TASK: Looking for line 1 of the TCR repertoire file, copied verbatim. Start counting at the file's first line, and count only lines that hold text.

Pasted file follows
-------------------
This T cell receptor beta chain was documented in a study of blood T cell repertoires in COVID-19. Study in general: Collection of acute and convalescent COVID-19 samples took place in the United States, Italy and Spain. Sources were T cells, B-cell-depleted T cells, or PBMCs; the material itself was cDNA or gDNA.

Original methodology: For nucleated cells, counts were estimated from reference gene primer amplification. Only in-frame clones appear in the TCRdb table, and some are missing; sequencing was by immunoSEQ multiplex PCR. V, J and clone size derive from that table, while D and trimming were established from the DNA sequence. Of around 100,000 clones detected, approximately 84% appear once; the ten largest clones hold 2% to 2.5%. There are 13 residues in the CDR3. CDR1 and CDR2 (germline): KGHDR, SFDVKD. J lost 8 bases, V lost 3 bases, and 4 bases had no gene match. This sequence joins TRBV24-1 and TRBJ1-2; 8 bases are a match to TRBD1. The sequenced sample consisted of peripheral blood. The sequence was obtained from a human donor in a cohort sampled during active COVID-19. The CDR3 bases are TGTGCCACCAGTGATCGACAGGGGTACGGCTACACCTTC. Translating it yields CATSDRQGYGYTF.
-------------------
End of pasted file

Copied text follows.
This T cell receptor beta chain was documented in a study of blood T cell repertoires in COVID-19. Study in general: Collection of acute and convalescent COVID-19 samples took place in the United States, Italy and Spain. Sources were T cells, B-cell-depleted T cells, or PBMCs; the material itself was cDNA or gDNA.